|Preach, Arianna Huffington!|
This book read like a horror story, but it's actually a well-researched non-fiction investigation of "the problem that has no name" - basically, sexism in the 1960s'. Mystique has the distinction of being one of the catalysts of the American second-wave feminist movement. It explores how women were conditioned - through advertising, women's magazines, phony college courses, pseudo-Freudian psychology, peer pressure, etc. - to expect marriage and child-rearing alone to fulfill them. Even wealthy, college-educated women were encouraged to find a man ASAP and embrace domestic life at the expense of personal identity. But Friedan noticed that women who did so became depressed and destructive, so in this book she argues that women need intellectual pursuits outside the home in order to be happy and healthy.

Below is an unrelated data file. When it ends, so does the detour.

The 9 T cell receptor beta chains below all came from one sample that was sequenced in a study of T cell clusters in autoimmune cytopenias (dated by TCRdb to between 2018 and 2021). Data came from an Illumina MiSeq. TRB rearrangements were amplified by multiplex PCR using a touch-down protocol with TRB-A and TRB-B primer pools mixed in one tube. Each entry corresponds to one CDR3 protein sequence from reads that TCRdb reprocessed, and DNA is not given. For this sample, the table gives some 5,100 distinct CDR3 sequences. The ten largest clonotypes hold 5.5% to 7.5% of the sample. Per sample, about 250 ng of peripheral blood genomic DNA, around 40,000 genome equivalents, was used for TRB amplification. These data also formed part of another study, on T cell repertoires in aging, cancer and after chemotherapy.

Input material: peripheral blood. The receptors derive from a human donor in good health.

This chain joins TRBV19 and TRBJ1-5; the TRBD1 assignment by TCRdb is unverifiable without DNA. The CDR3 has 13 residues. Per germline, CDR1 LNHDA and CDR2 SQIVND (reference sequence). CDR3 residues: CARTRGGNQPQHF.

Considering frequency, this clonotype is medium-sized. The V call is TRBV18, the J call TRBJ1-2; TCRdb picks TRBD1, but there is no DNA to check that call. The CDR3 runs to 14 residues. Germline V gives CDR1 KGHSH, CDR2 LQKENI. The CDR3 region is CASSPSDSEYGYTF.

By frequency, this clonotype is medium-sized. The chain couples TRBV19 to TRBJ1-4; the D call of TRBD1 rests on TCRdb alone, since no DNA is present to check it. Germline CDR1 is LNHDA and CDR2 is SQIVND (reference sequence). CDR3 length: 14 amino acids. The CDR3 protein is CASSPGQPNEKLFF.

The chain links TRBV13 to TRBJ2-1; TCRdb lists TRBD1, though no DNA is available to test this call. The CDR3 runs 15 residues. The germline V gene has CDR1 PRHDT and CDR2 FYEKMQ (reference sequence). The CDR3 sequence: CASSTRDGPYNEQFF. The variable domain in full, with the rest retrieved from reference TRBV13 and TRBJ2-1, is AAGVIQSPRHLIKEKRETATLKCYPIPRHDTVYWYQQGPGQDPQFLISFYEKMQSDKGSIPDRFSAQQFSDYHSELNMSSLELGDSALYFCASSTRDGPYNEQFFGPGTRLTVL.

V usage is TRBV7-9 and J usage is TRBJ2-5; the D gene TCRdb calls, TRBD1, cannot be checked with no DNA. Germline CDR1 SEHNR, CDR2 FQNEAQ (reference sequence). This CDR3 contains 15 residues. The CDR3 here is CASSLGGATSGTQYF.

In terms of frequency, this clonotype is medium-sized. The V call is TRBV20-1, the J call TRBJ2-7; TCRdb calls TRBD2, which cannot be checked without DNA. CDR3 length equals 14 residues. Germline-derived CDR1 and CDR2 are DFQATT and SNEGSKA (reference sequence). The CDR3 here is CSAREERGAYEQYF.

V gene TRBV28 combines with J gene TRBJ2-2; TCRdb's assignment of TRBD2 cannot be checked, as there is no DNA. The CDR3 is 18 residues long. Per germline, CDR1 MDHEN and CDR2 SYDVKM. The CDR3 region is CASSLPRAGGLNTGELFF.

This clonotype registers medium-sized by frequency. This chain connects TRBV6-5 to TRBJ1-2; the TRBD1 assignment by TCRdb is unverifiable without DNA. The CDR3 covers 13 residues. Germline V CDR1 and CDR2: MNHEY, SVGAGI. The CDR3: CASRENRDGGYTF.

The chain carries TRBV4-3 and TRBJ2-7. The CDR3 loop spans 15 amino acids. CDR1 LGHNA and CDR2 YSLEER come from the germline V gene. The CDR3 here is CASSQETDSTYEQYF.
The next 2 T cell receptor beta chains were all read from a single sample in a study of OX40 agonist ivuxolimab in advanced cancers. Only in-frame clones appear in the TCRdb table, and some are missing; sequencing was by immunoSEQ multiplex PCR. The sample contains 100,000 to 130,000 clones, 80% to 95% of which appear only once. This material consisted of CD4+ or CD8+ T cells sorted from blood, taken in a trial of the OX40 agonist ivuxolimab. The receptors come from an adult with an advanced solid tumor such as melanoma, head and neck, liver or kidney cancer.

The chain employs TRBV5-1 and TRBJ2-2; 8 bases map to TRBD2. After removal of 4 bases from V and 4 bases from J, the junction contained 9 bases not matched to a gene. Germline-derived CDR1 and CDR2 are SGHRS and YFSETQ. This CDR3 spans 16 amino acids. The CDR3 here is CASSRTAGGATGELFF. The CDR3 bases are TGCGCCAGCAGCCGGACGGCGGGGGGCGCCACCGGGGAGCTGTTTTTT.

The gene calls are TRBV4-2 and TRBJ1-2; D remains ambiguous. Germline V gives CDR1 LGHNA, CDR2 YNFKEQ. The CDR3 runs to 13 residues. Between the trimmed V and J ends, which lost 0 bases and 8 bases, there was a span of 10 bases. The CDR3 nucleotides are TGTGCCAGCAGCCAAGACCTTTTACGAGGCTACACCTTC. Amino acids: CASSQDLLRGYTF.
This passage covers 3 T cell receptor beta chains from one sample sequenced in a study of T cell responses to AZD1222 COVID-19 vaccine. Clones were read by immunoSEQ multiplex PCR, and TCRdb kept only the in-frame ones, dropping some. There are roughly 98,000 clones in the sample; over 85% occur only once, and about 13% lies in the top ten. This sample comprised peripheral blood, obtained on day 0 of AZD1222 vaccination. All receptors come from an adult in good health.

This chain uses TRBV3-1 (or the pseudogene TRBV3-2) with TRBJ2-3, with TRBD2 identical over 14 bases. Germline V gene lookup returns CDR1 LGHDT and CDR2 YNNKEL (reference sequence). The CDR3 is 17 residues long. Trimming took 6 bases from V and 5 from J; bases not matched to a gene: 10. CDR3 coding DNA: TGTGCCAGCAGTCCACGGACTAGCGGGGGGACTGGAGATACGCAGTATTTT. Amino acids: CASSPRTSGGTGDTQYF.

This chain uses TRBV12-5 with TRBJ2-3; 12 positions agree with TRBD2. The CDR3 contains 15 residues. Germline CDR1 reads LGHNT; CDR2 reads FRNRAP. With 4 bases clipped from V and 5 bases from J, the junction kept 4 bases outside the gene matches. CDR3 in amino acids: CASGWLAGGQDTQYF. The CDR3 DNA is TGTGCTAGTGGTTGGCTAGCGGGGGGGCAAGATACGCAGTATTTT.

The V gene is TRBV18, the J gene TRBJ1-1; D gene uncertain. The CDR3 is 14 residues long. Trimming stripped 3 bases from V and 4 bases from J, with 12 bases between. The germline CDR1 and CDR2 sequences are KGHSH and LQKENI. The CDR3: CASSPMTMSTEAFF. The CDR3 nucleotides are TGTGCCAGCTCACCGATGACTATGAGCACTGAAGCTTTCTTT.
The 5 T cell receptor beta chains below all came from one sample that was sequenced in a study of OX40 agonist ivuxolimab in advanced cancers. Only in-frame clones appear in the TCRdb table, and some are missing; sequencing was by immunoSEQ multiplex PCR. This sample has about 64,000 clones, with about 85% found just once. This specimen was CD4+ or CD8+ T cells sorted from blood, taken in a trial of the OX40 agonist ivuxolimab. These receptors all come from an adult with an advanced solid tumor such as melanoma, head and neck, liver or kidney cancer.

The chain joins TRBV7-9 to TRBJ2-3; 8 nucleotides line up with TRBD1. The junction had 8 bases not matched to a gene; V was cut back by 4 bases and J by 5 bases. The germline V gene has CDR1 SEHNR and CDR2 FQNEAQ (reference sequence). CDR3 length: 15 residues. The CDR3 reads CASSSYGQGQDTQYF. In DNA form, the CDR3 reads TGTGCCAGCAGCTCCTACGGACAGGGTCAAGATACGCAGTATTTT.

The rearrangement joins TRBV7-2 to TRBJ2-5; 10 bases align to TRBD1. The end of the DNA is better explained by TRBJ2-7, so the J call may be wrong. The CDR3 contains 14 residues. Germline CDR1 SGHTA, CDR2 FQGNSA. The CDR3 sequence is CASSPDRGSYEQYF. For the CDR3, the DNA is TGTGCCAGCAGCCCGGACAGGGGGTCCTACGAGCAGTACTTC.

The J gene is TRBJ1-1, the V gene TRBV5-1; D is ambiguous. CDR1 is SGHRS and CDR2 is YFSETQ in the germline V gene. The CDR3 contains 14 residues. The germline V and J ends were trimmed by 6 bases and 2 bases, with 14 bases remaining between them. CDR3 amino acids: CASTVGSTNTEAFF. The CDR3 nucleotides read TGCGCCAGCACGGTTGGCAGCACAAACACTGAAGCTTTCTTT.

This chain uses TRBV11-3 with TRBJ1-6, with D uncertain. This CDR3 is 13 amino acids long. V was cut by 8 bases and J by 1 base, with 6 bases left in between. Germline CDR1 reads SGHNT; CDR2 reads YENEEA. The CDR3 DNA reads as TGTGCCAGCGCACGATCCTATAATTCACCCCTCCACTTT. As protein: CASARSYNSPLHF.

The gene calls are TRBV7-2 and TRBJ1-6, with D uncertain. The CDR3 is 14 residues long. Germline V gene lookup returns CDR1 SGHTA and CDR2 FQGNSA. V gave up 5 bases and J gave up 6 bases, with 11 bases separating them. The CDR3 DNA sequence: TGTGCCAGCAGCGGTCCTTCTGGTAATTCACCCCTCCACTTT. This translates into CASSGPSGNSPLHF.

Everyone should read this book. Of course, it is flawed in that its brand of feminism focuses on white, educated, wealthy housewives, but no single book could possibly encapsulate all of feminism and deal with the problems of all women. Instead, Mystique should be appreciated as part of a tapestry of feminist texts, a tapestry which includes works by women of all classes, races, and sexual orientations.